A glimpse into the creative process of the Hardesty Arts Center design as told by
Selser Schaefer Architects with photographic and video interpretations by Don Emrick and Geoffrey Hicks

Hardesty Arts Center Galleries
exhibition runs through July 5, 2013

 

SWEET SPOT

ARCHITECTS’ STATEMENT

The design of functional objects, be it product design or buildings and systems, adds an additional consideration to the design process, the end user and the usability of that design. Design is a process, and while sometimes it is linear in nature other times it is not… at all. Sweet Spot: red candy bar and other design tales is the story of that process and its success.

Selser Schaefer Architects approached the AHHA design process as a learning experience. A process in which we gathered, assimilated, combined, dissected, and analyzed information from the Arts & Humanities Council of Tulsa, the community, artists, educators, administrators, curators, preparators, galleries, museums, building owners, and engineers — basically anyone with an interest in what the facility would become. As individuals, our breadth and depth of knowledge is governed by our experiences; and all of our experiences are different. The way we approach things and understand a particular need, task, or issue is a function of who we are and what experiences have shaped us as humans.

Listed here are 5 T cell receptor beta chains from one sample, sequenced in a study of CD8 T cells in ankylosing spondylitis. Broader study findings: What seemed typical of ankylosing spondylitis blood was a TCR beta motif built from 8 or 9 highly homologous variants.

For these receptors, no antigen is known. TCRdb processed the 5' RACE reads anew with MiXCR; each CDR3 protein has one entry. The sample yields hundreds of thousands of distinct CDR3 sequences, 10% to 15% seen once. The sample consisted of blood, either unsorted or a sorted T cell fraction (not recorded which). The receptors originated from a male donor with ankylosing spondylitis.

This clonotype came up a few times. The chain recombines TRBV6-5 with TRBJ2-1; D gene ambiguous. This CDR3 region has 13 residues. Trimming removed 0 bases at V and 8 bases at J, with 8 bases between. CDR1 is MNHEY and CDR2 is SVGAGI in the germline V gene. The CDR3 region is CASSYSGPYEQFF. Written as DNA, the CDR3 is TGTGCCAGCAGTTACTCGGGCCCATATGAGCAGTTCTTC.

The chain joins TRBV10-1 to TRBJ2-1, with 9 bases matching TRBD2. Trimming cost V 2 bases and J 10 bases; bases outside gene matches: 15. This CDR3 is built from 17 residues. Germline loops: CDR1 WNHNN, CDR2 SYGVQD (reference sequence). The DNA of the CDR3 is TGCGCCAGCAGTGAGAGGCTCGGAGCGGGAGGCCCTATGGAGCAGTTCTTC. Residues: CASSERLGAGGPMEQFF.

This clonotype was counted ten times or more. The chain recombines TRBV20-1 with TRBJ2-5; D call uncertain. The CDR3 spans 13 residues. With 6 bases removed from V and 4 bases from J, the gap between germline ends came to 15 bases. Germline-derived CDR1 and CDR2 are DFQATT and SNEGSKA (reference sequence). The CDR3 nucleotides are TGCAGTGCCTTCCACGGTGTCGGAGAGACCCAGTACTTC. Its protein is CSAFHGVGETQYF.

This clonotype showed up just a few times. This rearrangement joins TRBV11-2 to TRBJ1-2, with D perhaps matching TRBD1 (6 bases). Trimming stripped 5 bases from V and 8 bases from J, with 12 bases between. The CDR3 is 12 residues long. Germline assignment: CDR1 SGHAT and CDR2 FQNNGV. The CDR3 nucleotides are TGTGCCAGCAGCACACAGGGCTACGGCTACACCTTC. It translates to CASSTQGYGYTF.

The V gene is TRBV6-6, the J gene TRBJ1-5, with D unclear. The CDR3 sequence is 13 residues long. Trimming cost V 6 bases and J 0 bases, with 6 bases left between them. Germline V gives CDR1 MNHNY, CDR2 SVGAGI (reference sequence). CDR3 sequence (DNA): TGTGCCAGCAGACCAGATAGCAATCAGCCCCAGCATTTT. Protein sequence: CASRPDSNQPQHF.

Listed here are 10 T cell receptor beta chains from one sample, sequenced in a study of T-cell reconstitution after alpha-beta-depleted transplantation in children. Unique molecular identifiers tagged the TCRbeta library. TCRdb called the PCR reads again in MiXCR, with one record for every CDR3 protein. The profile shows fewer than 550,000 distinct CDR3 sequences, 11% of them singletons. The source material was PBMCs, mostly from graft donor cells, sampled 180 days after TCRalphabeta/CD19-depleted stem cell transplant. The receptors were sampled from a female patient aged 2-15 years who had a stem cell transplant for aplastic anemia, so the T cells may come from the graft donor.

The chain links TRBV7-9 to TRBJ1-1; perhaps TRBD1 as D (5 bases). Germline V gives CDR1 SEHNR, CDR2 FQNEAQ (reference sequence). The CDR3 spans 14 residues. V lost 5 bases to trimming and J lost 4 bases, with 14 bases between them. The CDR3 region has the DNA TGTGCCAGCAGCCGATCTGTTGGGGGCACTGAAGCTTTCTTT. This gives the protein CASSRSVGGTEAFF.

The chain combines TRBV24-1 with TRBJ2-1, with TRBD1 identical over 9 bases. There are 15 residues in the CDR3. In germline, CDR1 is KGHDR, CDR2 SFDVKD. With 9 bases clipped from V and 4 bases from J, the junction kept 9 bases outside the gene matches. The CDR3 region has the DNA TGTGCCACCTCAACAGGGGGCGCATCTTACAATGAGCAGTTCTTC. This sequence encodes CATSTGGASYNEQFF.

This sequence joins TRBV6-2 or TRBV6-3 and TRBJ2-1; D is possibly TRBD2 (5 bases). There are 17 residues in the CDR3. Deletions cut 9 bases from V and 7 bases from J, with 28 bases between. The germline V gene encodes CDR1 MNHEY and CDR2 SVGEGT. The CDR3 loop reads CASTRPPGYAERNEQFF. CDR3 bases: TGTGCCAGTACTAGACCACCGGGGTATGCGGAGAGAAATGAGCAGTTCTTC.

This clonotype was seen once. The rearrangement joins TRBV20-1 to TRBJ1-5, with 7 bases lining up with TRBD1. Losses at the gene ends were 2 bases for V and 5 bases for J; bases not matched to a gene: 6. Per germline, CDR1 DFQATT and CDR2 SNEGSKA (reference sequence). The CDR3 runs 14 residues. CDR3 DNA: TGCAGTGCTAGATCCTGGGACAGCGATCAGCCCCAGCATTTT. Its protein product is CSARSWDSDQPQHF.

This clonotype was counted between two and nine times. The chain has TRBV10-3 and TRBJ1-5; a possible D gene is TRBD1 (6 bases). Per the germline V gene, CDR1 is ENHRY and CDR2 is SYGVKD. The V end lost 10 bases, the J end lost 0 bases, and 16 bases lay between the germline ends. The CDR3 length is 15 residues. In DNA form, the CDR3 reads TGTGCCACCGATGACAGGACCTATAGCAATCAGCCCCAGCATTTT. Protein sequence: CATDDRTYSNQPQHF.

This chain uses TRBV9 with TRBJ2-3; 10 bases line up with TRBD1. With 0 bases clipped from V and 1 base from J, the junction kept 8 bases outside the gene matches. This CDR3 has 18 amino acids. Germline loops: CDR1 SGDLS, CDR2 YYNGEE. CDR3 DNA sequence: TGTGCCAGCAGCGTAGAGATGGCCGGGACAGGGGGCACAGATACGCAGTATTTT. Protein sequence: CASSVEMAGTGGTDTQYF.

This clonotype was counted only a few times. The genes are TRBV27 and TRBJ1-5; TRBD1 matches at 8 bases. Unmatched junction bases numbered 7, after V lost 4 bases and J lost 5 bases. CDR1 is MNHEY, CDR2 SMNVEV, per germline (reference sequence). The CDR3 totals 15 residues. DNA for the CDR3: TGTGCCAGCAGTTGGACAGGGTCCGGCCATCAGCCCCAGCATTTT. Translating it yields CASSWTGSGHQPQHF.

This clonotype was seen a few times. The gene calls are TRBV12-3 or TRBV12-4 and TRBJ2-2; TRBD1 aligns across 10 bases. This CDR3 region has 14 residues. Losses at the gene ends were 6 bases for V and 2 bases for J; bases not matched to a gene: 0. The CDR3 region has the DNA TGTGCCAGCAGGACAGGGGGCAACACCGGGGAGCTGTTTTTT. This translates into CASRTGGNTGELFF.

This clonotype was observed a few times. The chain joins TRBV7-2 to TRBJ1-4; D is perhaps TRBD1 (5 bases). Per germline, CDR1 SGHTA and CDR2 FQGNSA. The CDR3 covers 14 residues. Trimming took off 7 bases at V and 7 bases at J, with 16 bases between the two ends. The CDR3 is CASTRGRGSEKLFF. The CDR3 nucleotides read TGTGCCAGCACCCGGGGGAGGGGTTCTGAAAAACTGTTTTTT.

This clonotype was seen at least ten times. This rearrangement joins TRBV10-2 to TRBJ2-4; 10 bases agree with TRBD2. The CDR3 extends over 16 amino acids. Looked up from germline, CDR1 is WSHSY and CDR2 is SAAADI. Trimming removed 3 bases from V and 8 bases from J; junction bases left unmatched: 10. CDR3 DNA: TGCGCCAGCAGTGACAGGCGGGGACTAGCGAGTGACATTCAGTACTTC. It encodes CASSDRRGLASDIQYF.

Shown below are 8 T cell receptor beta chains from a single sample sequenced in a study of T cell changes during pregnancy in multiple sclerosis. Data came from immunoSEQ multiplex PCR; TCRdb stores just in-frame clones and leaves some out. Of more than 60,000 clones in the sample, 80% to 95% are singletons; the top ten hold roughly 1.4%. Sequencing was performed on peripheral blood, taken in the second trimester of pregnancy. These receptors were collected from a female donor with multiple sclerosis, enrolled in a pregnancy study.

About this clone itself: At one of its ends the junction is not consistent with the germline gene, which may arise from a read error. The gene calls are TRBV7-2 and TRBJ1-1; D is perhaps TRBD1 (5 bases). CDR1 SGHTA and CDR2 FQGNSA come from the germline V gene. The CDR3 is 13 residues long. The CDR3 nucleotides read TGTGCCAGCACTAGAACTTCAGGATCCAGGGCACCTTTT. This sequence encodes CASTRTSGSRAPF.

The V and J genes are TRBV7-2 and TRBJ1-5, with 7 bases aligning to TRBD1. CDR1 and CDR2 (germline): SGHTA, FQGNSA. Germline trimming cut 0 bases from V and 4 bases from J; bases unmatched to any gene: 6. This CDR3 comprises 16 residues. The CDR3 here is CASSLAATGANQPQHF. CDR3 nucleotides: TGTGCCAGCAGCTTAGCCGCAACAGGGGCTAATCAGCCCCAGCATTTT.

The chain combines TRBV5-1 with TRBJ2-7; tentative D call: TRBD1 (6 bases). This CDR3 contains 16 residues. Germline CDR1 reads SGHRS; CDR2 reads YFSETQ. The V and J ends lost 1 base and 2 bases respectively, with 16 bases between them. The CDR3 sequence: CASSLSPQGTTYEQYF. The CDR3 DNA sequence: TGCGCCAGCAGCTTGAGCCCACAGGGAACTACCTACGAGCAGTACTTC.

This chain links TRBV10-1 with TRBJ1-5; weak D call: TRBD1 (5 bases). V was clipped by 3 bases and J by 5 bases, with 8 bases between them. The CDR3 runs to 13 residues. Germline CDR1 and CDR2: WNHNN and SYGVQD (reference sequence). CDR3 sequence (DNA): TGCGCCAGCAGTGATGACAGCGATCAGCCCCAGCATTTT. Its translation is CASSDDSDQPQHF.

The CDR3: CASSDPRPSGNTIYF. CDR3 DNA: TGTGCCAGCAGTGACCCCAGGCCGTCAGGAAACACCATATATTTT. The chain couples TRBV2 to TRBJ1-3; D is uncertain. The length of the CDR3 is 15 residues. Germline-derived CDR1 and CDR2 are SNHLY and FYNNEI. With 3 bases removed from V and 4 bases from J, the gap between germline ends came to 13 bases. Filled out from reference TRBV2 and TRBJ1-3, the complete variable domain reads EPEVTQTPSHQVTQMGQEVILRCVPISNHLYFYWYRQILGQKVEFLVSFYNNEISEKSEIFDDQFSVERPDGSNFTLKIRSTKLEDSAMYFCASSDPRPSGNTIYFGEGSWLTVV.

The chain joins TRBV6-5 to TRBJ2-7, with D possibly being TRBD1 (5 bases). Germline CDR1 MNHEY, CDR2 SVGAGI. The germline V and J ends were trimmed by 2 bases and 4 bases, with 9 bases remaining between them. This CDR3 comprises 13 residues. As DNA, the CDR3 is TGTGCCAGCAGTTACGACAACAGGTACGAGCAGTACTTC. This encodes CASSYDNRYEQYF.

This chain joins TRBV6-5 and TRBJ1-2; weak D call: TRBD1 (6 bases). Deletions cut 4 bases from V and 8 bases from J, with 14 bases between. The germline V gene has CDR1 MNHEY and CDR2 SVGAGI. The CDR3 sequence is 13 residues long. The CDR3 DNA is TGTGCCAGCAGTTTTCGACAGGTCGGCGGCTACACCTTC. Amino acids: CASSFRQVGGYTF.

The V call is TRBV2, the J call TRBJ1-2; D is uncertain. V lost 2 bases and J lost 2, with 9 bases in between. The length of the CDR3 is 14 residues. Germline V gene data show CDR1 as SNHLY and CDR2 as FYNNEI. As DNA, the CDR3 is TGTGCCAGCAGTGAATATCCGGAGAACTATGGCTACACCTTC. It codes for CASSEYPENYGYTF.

We looked at it this way. Everyone has their own perspective, knowledge, and expertise. Artists know art. Educators know education. Administrators know management. When you take time to listen, collaborate and carefully consider everyone’s experiences, that overlay of information is the sweet spot. The place from which the solution is found.

Each individual story represents this process, an interactive dialogue of sorts, that guided the design of the facility through an organic collaboration-centric process. The collection of these stories represents thousands of hours and hundreds of individuals and their efforts to make the Hardesty Arts Center the sweet spot of the Brady Arts District.